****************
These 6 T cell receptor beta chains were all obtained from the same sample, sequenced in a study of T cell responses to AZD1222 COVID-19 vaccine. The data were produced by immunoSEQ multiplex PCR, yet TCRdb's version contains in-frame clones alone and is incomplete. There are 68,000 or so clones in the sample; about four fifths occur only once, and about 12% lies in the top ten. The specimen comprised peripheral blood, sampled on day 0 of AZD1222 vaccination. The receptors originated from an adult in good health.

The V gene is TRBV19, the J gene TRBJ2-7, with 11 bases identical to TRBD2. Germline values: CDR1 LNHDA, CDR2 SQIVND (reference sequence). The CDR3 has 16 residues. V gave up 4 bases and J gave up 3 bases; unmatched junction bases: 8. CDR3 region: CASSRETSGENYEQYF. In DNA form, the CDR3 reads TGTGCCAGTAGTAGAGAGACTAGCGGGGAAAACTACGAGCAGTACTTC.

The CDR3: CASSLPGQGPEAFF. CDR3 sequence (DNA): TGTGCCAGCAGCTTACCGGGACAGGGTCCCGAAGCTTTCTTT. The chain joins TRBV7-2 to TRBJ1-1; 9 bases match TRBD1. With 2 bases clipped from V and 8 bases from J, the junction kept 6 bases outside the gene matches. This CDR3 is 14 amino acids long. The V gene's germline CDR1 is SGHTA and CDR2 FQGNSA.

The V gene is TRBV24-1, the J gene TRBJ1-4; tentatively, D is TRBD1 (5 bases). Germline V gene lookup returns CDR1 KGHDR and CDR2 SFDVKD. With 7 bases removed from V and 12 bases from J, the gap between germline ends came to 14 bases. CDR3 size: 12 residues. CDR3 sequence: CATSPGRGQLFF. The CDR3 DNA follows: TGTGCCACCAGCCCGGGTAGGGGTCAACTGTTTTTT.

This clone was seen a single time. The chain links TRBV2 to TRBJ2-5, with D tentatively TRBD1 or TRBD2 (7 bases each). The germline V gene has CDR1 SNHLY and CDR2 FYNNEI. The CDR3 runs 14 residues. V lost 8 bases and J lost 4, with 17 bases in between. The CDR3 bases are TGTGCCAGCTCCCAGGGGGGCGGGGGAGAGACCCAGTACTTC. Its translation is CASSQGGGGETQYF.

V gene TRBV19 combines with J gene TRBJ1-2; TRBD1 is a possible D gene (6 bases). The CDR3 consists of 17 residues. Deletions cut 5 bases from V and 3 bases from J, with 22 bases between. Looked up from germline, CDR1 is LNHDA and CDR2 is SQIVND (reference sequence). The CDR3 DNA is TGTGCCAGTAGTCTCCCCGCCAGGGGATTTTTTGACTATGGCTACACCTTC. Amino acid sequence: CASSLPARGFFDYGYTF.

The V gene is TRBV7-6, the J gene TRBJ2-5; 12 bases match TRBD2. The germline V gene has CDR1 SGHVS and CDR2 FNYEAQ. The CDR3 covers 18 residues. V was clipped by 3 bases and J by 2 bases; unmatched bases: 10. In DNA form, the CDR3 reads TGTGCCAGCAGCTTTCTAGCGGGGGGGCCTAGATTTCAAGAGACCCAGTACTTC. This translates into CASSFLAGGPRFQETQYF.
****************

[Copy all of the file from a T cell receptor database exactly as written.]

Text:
These 6 T cell receptor beta chains were all obtained from the same sample, sequenced in a study of T cell responses to AZD1222 COVID-19 vaccine. The data were produced by immunoSEQ multiplex PCR, yet TCRdb's version contains in-frame clones alone and is incomplete. There are 68,000 or so clones in the sample; about four fifths occur only once, and about 12% lies in the top ten. The specimen comprised peripheral blood, sampled on day 0 of AZD1222 vaccination. The receptors originated from an adult in good health.

The V gene is TRBV19, the J gene TRBJ2-7, with 11 bases identical to TRBD2. Germline values: CDR1 LNHDA, CDR2 SQIVND (reference sequence). The CDR3 has 16 residues. V gave up 4 bases and J gave up 3 bases; unmatched junction bases: 8. CDR3 region: CASSRETSGENYEQYF. In DNA form, the CDR3 reads TGTGCCAGTAGTAGAGAGACTAGCGGGGAAAACTACGAGCAGTACTTC.

The CDR3: CASSLPGQGPEAFF. CDR3 sequence (DNA): TGTGCCAGCAGCTTACCGGGACAGGGTCCCGAAGCTTTCTTT. The chain joins TRBV7-2 to TRBJ1-1; 9 bases match TRBD1. With 2 bases clipped from V and 8 bases from J, the junction kept 6 bases outside the gene matches. This CDR3 is 14 amino acids long. The V gene's germline CDR1 is SGHTA and CDR2 FQGNSA.

The V gene is TRBV24-1, the J gene TRBJ1-4; tentatively, D is TRBD1 (5 bases). Germline V gene lookup returns CDR1 KGHDR and CDR2 SFDVKD. With 7 bases removed from V and 12 bases from J, the gap between germline ends came to 14 bases. CDR3 size: 12 residues. CDR3 sequence: CATSPGRGQLFF. The CDR3 DNA follows: TGTGCCACCAGCCCGGGTAGGGGTCAACTGTTTTTT.

This clone was seen a single time. The chain links TRBV2 to TRBJ2-5, with D tentatively TRBD1 or TRBD2 (7 bases each). The germline V gene has CDR1 SNHLY and CDR2 FYNNEI. The CDR3 runs 14 residues. V lost 8 bases and J lost 4, with 17 bases in between. The CDR3 bases are TGTGCCAGCTCCCAGGGGGGCGGGGGAGAGACCCAGTACTTC. Its translation is CASSQGGGGETQYF.

V gene TRBV19 combines with J gene TRBJ1-2; TRBD1 is a possible D gene (6 bases). The CDR3 consists of 17 residues. Deletions cut 5 bases from V and 3 bases from J, with 22 bases between. Looked up from germline, CDR1 is LNHDA and CDR2 is SQIVND (reference sequence). The CDR3 DNA is TGTGCCAGTAGTCTCCCCGCCAGGGGATTTTTTGACTATGGCTACACCTTC. Amino acid sequence: CASSLPARGFFDYGYTF.

The V gene is TRBV7-6, the J gene TRBJ2-5; 12 bases match TRBD2. The germline V gene has CDR1 SGHVS and CDR2 FNYEAQ. The CDR3 covers 18 residues. V was clipped by 3 bases and J by 2 bases; unmatched bases: 10. In DNA form, the CDR3 reads TGTGCCAGCAGCTTTCTAGCGGGGGGGCCTAGATTTCAAGAGACCCAGTACTTC. This translates into CASSFLAGGPRFQETQYF.